For its first Patch Tuesday release of the year, Microsoft included a patch for a vulnerability affecting the latest versions of Windows that was discovered and reported to Microsoft by the U.S. National Security Agency.
The NSA's public cooperation with Microsoft in defending users of the operating system marks a change from the agency's well-documented past practice of quietly collecting and weaponizing serious OS flaws that are discovered by its researchers.
Microsoft and the NSA offered differing characterizations of the flaw in Windows 10, Windows Server 2016 and Windows Server 2019. While Microsoft encouraged all users to rapidly apply the patch, the structure of Microsoft's extensive vulnerability rating system slightly underplays the severity of the flaw. The NSA, on the other hand, warned that the consequences of not patching would be "severe and widespread."
The U.S. Cybersecurity and Infrastructure Security Agency (CISA) also released an Emergency Directive and Activity Alert regarding the flaw on Tuesday. While CISA's directive only applies to certain federal agencies, the agency's warnings are often heeded by state and local governments and private sector organizations.
In a Cybersecurity Advisory released at the same time as Microsoft's patches, the NSA said:
NSA has discovered a critical vulnerability (CVE-2020-0601) affecting Microsoft Windows cryptographic functionality. The certificate validation vulnerability allows an attacker to undermine how Windows verifies cryptographic trust and can enable remote code execution. The vulnerability affects Windows 10 and Windows Server 2016/2019 as well as applications that rely on Windows for trust functionality. Exploitation of the vulnerability allows attackers to defeat trusted network connections and deliver executable code while appearing as legitimately trusted entities.
Offering examples of ways that validations of trust may be impacted, the NSA cited HTTPS connections, signed files and e-mails, and signed executable code launched as user-mode processes.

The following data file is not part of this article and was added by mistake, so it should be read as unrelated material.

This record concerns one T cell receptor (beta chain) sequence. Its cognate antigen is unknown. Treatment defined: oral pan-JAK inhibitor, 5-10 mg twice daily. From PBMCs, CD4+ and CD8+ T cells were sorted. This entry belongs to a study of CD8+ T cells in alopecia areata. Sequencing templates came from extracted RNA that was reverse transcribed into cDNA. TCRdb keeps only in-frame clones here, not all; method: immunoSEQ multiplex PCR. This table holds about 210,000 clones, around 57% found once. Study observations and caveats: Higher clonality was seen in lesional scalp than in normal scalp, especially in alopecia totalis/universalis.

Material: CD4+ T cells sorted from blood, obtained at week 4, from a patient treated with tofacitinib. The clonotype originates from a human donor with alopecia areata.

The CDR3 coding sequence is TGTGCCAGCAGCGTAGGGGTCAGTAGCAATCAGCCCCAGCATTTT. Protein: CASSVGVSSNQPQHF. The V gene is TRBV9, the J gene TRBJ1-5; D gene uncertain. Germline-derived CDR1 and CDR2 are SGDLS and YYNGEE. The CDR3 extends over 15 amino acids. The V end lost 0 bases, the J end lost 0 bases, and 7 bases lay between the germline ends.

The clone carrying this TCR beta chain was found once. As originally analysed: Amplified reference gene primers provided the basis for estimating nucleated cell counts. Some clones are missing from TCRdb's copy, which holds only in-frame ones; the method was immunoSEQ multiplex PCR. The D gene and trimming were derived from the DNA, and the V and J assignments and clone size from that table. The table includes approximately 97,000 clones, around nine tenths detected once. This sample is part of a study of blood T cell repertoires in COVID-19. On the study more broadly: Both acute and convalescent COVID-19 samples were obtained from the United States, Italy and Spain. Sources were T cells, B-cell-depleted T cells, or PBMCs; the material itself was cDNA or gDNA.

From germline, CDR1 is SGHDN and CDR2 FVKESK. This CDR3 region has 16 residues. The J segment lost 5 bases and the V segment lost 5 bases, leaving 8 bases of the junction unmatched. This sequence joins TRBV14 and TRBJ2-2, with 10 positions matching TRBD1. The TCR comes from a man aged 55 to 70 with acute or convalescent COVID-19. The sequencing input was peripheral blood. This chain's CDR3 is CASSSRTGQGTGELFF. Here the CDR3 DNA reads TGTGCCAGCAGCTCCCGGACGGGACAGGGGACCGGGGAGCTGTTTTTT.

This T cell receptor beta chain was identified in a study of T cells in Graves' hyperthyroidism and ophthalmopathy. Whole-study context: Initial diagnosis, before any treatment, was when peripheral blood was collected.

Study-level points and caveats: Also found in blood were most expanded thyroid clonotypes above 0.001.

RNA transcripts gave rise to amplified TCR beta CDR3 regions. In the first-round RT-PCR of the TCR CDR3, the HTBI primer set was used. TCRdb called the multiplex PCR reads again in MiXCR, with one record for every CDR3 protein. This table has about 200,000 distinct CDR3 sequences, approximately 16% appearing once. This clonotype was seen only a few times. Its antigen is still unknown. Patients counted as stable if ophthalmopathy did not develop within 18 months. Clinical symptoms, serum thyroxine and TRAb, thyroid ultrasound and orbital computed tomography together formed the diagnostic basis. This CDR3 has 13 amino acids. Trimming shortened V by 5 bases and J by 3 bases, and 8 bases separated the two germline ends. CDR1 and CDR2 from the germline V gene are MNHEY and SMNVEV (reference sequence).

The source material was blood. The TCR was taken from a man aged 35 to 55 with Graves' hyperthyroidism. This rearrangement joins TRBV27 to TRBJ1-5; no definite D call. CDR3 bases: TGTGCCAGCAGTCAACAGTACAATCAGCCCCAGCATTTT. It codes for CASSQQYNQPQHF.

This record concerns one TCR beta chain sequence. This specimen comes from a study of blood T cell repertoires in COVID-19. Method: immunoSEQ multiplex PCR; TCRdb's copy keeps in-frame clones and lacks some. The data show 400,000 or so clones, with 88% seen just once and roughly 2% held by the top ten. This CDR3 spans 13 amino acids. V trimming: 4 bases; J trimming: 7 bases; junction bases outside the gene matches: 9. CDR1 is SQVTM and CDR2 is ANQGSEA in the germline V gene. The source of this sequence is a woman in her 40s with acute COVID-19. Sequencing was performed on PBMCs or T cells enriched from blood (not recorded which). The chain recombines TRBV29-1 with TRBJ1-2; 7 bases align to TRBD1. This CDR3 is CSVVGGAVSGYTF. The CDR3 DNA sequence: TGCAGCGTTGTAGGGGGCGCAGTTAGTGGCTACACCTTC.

"The vulnerability places Windows endpoints at risk to a broad range of exploitation vectors," the NSA statement said in explaining the agency's alarm over the issue. "NSA assesses the vulnerability to be severe and that sophisticated cyber actors will understand the underlying flaw very quickly and, if exploited, would render the previously mentioned platforms as fundamentally vulnerable. The consequences of not patching the vulnerability are severe and widespread. Remote exploitation tools will likely be made quickly and widely available. Rapid adoption of the patch is the only known mitigation at this time and should be the primary focus for all network owners."
On Microsoft's severity scale, however, the vulnerability was rated as being "important" rather than Microsoft's top level of "critical." Microsoft noted that the flaw had not been publicly disclosed, and there were no known public exploits of the flaw currently. Microsoft did give the flaw its "exploitation more likely" rating for both its latest software releases and older software releases. That is the highest level on Microsoft's exploitability index assessment short of flaws for which exploits already exist. Microsoft applies that rating in cases where Microsoft believes exploit code could be created to consistently exploit the vulnerability and when there are past cases where the specific type of vulnerability has been exploited.